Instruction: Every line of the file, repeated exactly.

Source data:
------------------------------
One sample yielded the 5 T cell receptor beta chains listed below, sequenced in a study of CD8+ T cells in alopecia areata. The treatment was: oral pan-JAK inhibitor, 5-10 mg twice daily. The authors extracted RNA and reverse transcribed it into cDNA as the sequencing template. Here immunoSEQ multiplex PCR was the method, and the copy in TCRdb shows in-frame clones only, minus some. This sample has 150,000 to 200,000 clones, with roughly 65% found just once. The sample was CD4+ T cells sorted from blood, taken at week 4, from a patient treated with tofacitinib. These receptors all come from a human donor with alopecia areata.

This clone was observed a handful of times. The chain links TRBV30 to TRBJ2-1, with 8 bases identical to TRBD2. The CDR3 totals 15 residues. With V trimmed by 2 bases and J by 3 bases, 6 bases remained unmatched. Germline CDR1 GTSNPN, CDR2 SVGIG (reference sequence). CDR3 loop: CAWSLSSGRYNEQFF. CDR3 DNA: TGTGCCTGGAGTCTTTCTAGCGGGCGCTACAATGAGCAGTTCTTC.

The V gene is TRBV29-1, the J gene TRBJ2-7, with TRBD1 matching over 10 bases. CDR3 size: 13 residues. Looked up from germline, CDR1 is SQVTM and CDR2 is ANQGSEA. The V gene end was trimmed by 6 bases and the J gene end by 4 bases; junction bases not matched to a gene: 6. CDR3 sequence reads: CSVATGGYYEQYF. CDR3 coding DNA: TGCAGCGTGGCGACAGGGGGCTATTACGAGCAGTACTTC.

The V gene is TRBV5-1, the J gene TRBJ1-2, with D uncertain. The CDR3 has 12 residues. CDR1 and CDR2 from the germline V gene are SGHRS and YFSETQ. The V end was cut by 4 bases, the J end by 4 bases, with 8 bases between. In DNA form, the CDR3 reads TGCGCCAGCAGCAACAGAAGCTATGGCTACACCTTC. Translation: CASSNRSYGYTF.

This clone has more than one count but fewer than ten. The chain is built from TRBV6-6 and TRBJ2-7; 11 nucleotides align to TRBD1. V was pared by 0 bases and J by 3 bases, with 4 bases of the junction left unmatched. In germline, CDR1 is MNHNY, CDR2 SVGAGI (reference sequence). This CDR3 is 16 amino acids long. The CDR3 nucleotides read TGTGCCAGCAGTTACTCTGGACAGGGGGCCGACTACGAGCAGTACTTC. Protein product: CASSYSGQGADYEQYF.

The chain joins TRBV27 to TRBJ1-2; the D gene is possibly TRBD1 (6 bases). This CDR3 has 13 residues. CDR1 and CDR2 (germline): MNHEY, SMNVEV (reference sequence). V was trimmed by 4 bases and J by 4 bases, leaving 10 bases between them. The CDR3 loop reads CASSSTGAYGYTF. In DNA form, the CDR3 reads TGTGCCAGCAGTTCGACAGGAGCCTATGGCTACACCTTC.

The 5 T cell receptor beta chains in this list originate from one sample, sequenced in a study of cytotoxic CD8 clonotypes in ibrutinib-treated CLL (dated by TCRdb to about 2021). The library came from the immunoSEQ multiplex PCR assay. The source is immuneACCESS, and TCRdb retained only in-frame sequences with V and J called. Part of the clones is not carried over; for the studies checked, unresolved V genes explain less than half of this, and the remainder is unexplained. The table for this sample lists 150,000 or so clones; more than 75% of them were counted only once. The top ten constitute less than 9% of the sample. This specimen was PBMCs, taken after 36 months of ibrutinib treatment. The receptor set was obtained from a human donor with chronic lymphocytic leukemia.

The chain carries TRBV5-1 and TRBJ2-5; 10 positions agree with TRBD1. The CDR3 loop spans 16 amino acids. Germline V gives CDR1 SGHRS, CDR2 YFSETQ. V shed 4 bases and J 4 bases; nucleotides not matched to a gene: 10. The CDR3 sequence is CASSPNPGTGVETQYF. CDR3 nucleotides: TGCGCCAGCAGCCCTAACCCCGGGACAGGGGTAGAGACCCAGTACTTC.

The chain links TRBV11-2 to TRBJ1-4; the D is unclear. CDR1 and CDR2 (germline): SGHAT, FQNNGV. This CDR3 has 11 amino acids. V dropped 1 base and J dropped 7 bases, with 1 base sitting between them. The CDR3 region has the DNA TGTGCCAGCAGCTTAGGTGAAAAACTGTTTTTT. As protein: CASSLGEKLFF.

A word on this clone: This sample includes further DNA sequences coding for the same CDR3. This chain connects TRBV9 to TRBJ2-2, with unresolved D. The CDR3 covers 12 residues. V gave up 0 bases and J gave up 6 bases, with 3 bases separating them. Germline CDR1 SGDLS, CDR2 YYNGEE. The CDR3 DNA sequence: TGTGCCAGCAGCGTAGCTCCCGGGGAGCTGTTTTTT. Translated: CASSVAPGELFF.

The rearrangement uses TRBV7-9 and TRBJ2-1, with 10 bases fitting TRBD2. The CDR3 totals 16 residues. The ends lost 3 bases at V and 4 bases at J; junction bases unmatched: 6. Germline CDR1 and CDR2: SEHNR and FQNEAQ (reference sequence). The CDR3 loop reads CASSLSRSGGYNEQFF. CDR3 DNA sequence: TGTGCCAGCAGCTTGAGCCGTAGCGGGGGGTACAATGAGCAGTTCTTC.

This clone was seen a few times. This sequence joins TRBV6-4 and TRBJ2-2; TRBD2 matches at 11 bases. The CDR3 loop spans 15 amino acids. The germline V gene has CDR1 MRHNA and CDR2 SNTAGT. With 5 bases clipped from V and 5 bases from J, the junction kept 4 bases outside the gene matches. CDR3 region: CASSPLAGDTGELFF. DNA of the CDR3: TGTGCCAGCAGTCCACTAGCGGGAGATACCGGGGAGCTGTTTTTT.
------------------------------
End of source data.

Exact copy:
One sample yielded the 5 T cell receptor beta chains listed below, sequenced in a study of CD8+ T cells in alopecia areata. The treatment was: oral pan-JAK inhibitor, 5-10 mg twice daily. The authors extracted RNA and reverse transcribed it into cDNA as the sequencing template. Here immunoSEQ multiplex PCR was the method, and the copy in TCRdb shows in-frame clones only, minus some. This sample has 150,000 to 200,000 clones, with roughly 65% found just once. The sample was CD4+ T cells sorted from blood, taken at week 4, from a patient treated with tofacitinib. These receptors all come from a human donor with alopecia areata.

This clone was observed a handful of times. The chain links TRBV30 to TRBJ2-1, with 8 bases identical to TRBD2. The CDR3 totals 15 residues. With V trimmed by 2 bases and J by 3 bases, 6 bases remained unmatched. Germline CDR1 GTSNPN, CDR2 SVGIG (reference sequence). CDR3 loop: CAWSLSSGRYNEQFF. CDR3 DNA: TGTGCCTGGAGTCTTTCTAGCGGGCGCTACAATGAGCAGTTCTTC.

The V gene is TRBV29-1, the J gene TRBJ2-7, with TRBD1 matching over 10 bases. CDR3 size: 13 residues. Looked up from germline, CDR1 is SQVTM and CDR2 is ANQGSEA. The V gene end was trimmed by 6 bases and the J gene end by 4 bases; junction bases not matched to a gene: 6. CDR3 sequence reads: CSVATGGYYEQYF. CDR3 coding DNA: TGCAGCGTGGCGACAGGGGGCTATTACGAGCAGTACTTC.

The V gene is TRBV5-1, the J gene TRBJ1-2, with D uncertain. The CDR3 has 12 residues. CDR1 and CDR2 from the germline V gene are SGHRS and YFSETQ. The V end was cut by 4 bases, the J end by 4 bases, with 8 bases between. In DNA form, the CDR3 reads TGCGCCAGCAGCAACAGAAGCTATGGCTACACCTTC. Translation: CASSNRSYGYTF.

This clone has more than one count but fewer than ten. The chain is built from TRBV6-6 and TRBJ2-7; 11 nucleotides align to TRBD1. V was pared by 0 bases and J by 3 bases, with 4 bases of the junction left unmatched. In germline, CDR1 is MNHNY, CDR2 SVGAGI (reference sequence). This CDR3 is 16 amino acids long. The CDR3 nucleotides read TGTGCCAGCAGTTACTCTGGACAGGGGGCCGACTACGAGCAGTACTTC. Protein product: CASSYSGQGADYEQYF.

The chain joins TRBV27 to TRBJ1-2; the D gene is possibly TRBD1 (6 bases). This CDR3 has 13 residues. CDR1 and CDR2 (germline): MNHEY, SMNVEV (reference sequence). V was trimmed by 4 bases and J by 4 bases, leaving 10 bases between them. The CDR3 loop reads CASSSTGAYGYTF. In DNA form, the CDR3 reads TGTGCCAGCAGTTCGACAGGAGCCTATGGCTACACCTTC.

The 5 T cell receptor beta chains in this list originate from one sample, sequenced in a study of cytotoxic CD8 clonotypes in ibrutinib-treated CLL (dated by TCRdb to about 2021). The library came from the immunoSEQ multiplex PCR assay. The source is immuneACCESS, and TCRdb retained only in-frame sequences with V and J called. Part of the clones is not carried over; for the studies checked, unresolved V genes explain less than half of this, and the remainder is unexplained. The table for this sample lists 150,000 or so clones; more than 75% of them were counted only once. The top ten constitute less than 9% of the sample. This specimen was PBMCs, taken after 36 months of ibrutinib treatment. The receptor set was obtained from a human donor with chronic lymphocytic leukemia.

The chain carries TRBV5-1 and TRBJ2-5; 10 positions agree with TRBD1. The CDR3 loop spans 16 amino acids. Germline V gives CDR1 SGHRS, CDR2 YFSETQ. V shed 4 bases and J 4 bases; nucleotides not matched to a gene: 10. The CDR3 sequence is CASSPNPGTGVETQYF. CDR3 nucleotides: TGCGCCAGCAGCCCTAACCCCGGGACAGGGGTAGAGACCCAGTACTTC.

The chain links TRBV11-2 to TRBJ1-4; the D is unclear. CDR1 and CDR2 (germline): SGHAT, FQNNGV. This CDR3 has 11 amino acids. V dropped 1 base and J dropped 7 bases, with 1 base sitting between them. The CDR3 region has the DNA TGTGCCAGCAGCTTAGGTGAAAAACTGTTTTTT. As protein: CASSLGEKLFF.

A word on this clone: This sample includes further DNA sequences coding for the same CDR3. This chain connects TRBV9 to TRBJ2-2, with unresolved D. The CDR3 covers 12 residues. V gave up 0 bases and J gave up 6 bases, with 3 bases separating them. Germline CDR1 SGDLS, CDR2 YYNGEE. The CDR3 DNA sequence: TGTGCCAGCAGCGTAGCTCCCGGGGAGCTGTTTTTT. Translated: CASSVAPGELFF.

The rearrangement uses TRBV7-9 and TRBJ2-1, with 10 bases fitting TRBD2. The CDR3 totals 16 residues. The ends lost 3 bases at V and 4 bases at J; junction bases unmatched: 6. Germline CDR1 and CDR2: SEHNR and FQNEAQ (reference sequence). The CDR3 loop reads CASSLSRSGGYNEQFF. CDR3 DNA sequence: TGTGCCAGCAGCTTGAGCCGTAGCGGGGGGTACAATGAGCAGTTCTTC.

This clone was seen a few times. This sequence joins TRBV6-4 and TRBJ2-2; TRBD2 matches at 11 bases. The CDR3 loop spans 15 amino acids. The germline V gene has CDR1 MRHNA and CDR2 SNTAGT. With 5 bases clipped from V and 5 bases from J, the junction kept 4 bases outside the gene matches. CDR3 region: CASSPLAGDTGELFF. DNA of the CDR3: TGTGCCAGCAGTCCACTAGCGGGAGATACCGGGGAGCTGTTTTTT.